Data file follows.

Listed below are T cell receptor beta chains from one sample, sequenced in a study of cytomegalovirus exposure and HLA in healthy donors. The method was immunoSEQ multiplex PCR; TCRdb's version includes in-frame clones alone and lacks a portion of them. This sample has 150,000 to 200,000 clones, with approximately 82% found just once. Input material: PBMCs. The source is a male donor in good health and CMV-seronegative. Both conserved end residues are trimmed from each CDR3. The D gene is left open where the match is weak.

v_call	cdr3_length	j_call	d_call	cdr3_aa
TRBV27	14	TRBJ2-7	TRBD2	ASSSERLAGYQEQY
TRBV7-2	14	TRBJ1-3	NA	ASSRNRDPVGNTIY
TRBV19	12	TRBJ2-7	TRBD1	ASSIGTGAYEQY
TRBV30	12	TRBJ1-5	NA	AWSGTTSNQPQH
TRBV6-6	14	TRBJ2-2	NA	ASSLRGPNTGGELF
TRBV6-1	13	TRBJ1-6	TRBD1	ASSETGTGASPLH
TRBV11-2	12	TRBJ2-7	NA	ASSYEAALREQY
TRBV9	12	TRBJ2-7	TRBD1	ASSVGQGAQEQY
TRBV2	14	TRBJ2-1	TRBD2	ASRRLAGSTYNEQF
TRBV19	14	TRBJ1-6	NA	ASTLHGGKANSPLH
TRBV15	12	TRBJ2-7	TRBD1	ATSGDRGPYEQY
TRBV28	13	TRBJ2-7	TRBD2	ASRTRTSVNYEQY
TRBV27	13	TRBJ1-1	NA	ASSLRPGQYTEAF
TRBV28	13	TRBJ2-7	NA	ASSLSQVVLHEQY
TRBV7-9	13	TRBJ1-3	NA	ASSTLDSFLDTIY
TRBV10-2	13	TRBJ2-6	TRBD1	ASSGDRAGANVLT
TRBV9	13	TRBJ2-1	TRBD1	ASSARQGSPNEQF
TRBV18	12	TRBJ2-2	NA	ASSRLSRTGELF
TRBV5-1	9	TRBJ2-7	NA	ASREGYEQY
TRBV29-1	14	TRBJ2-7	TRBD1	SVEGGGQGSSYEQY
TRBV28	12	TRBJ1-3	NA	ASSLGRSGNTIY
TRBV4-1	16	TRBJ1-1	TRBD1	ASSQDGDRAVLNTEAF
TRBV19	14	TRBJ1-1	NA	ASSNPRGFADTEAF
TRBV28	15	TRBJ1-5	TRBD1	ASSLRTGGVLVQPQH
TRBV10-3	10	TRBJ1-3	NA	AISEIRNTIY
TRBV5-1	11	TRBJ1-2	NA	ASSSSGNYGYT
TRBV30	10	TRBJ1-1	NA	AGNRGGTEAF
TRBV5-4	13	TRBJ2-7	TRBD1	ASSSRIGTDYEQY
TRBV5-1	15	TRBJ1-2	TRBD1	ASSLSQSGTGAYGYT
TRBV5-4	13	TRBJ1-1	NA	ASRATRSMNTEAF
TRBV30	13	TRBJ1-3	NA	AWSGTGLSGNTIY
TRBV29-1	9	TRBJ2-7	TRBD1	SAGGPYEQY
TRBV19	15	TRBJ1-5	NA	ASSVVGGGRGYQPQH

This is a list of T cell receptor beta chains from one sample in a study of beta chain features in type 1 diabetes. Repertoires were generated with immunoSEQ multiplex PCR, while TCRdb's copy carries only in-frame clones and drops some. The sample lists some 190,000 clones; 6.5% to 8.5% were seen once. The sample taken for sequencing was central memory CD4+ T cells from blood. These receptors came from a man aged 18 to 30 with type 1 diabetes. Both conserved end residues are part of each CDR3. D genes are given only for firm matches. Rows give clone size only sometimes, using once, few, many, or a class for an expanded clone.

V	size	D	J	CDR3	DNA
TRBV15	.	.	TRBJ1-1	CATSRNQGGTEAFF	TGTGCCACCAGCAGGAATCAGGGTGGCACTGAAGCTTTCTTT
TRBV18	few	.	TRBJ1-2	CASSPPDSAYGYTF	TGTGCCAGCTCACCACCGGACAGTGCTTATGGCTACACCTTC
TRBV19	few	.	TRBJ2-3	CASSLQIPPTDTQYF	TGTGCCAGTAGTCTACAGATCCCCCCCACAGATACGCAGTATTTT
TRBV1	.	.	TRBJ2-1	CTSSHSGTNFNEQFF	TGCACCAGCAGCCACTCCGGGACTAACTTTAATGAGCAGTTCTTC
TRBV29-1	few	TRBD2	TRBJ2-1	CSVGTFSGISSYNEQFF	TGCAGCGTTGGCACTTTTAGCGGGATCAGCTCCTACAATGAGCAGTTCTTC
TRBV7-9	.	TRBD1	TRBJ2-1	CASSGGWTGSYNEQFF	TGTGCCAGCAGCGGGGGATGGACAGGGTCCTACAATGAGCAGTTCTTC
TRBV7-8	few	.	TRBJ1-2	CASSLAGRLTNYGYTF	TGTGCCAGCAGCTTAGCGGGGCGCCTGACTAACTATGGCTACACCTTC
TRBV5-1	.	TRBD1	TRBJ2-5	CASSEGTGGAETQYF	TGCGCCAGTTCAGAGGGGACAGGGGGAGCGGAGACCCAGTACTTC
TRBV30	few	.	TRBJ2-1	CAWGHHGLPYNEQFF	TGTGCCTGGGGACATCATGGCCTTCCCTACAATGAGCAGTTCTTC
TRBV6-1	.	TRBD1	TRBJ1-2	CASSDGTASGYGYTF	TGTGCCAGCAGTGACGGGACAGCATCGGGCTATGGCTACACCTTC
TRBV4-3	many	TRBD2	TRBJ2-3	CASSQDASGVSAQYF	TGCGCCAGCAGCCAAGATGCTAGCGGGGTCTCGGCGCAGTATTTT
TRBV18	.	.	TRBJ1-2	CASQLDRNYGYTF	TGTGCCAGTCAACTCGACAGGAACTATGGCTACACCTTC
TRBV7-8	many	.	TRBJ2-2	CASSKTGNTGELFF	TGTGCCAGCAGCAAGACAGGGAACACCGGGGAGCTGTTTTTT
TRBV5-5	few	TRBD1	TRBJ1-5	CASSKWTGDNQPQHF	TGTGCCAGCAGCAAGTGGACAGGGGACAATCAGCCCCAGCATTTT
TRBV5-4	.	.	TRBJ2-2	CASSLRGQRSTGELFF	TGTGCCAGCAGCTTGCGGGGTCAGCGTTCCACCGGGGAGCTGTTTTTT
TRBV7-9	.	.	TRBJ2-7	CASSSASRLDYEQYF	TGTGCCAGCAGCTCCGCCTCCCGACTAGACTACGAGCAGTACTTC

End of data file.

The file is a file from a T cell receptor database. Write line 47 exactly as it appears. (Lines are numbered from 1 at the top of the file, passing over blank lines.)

TRBV6-1	.	TRBD1	TRBJ1-2	CASSDGTASGYGYTF	TGTGCCAGCAGTGACGGGACAGCATCGGGCTATGGCTACACCTTC